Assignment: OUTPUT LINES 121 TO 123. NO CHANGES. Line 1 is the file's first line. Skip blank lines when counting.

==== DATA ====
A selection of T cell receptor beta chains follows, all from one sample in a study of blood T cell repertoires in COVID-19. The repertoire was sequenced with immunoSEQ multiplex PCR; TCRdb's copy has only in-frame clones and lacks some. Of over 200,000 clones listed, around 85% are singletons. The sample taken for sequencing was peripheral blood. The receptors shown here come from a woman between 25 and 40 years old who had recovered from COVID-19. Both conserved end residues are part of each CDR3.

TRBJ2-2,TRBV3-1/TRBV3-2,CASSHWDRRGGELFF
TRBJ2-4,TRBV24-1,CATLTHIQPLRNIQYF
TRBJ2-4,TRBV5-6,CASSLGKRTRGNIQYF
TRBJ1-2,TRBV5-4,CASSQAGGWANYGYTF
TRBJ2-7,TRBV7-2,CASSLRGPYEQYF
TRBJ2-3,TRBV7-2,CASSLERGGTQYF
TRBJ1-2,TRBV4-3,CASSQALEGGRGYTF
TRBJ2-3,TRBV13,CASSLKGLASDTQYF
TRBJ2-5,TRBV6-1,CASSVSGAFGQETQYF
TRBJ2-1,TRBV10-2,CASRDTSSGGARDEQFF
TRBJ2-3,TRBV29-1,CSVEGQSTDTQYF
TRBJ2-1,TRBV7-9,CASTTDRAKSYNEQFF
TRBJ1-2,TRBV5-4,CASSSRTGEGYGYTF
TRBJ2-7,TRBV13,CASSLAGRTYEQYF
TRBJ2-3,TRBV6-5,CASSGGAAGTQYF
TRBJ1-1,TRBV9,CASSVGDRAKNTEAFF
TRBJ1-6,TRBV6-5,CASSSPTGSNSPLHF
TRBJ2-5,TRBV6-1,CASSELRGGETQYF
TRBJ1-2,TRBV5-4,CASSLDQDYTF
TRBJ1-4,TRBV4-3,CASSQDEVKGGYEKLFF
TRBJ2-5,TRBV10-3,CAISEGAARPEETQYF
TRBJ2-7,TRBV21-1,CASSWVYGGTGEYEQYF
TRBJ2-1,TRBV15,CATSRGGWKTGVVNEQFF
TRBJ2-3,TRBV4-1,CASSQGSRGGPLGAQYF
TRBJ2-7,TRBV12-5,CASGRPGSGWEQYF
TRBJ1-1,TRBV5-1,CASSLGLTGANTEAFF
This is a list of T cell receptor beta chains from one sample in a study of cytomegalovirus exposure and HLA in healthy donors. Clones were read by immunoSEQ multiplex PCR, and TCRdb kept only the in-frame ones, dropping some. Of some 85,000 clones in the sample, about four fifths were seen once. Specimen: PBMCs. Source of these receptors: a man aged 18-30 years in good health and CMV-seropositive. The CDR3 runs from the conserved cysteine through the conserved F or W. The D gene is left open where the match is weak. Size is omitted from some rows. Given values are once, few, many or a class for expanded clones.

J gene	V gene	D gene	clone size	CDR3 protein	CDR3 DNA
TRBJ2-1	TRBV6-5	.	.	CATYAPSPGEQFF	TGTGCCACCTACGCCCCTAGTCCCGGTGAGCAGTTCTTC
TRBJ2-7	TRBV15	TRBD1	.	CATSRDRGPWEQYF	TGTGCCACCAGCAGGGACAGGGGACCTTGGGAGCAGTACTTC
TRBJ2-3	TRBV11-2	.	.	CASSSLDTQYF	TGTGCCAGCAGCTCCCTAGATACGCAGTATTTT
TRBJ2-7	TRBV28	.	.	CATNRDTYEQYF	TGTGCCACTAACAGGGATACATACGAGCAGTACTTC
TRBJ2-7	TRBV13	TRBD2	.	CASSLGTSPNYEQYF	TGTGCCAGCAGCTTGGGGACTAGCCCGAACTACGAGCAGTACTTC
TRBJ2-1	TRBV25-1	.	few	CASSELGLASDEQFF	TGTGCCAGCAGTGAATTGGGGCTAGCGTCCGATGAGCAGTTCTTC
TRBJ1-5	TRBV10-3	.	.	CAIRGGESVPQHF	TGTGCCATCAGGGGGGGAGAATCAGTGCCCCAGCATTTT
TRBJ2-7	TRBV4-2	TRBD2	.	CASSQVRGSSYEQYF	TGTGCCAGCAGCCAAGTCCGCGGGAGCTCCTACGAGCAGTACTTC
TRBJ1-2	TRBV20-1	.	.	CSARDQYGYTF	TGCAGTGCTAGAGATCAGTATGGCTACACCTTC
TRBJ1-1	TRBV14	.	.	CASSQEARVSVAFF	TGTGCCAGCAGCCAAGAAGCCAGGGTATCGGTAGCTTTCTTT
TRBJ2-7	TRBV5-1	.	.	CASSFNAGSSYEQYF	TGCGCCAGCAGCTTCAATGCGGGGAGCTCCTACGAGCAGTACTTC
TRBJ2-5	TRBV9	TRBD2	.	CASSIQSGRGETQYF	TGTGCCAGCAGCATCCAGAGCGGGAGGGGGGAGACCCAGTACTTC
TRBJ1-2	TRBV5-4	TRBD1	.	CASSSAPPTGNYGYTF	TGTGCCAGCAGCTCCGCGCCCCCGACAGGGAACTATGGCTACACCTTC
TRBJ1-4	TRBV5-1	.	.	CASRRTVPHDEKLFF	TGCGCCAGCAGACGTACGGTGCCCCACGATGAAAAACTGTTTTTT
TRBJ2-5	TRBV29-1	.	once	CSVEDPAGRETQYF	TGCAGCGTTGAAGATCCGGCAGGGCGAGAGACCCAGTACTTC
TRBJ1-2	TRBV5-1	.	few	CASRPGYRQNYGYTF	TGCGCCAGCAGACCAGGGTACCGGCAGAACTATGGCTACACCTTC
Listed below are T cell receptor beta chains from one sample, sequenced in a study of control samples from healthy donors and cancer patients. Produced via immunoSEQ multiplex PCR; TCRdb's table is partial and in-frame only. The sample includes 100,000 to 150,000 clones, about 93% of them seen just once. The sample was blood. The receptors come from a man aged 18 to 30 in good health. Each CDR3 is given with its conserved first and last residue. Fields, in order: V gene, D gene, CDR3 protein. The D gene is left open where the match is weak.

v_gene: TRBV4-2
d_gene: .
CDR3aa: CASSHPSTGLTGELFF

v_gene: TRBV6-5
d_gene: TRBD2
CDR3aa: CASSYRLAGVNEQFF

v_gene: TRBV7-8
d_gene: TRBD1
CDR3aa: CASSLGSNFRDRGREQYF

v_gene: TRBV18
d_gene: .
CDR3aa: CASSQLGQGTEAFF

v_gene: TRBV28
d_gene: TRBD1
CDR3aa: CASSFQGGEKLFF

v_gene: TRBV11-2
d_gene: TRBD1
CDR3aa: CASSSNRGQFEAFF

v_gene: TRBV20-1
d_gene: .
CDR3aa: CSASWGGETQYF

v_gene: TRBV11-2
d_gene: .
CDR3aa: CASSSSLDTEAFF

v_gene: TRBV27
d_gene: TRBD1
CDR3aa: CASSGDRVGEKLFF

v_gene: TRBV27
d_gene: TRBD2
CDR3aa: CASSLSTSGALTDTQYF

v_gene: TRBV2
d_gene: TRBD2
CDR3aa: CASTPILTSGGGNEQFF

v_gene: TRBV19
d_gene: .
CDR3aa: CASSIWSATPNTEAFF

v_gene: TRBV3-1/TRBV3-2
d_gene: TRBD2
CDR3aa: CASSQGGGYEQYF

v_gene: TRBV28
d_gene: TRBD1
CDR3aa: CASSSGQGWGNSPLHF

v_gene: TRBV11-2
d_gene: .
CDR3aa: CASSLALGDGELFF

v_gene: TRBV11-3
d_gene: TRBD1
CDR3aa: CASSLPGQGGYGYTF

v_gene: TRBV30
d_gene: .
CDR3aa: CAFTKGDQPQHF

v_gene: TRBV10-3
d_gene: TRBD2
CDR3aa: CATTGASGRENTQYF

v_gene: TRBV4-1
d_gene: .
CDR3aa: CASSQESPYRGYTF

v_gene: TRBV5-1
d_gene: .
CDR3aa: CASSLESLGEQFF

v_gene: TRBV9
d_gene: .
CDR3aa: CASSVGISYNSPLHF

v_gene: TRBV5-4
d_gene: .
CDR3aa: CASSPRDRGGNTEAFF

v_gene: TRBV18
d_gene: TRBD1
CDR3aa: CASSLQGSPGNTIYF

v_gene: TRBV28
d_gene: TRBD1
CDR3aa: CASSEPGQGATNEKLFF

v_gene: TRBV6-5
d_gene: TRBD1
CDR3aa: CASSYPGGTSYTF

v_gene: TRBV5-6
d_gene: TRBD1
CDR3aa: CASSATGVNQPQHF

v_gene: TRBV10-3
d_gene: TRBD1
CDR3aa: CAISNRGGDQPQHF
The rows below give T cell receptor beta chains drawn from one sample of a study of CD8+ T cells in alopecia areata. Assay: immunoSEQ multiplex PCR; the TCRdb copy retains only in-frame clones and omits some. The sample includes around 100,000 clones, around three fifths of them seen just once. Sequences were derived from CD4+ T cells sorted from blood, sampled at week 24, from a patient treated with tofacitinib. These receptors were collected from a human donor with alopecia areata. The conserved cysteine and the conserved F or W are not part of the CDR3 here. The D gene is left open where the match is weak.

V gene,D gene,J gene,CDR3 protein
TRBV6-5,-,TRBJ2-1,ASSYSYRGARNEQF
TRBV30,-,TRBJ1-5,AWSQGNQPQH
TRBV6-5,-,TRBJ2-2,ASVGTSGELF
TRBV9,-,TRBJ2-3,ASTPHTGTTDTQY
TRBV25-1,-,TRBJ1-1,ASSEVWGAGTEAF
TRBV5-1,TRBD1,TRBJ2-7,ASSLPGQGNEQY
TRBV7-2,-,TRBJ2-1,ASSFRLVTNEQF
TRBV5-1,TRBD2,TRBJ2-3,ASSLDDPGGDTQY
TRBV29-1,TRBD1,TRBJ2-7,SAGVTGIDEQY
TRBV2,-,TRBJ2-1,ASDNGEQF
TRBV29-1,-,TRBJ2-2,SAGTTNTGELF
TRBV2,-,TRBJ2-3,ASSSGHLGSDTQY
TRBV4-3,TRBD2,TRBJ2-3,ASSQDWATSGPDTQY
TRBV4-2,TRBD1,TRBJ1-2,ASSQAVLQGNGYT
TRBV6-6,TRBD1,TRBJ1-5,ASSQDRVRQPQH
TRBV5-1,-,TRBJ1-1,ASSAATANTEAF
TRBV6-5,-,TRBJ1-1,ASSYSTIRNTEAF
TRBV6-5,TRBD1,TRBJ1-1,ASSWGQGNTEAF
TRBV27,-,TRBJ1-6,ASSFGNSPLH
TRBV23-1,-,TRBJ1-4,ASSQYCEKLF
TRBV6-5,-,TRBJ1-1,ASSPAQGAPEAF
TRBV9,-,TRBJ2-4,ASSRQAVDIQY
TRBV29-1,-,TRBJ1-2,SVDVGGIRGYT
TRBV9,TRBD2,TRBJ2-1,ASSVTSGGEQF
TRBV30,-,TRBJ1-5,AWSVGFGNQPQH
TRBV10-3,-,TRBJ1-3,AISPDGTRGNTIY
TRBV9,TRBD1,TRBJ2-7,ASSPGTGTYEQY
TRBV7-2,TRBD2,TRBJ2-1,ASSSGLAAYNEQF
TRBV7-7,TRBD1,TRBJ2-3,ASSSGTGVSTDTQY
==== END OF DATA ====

CDR3aa: CASSYPGGTSYTF

v_gene: TRBV5-6
d_gene: TRBD1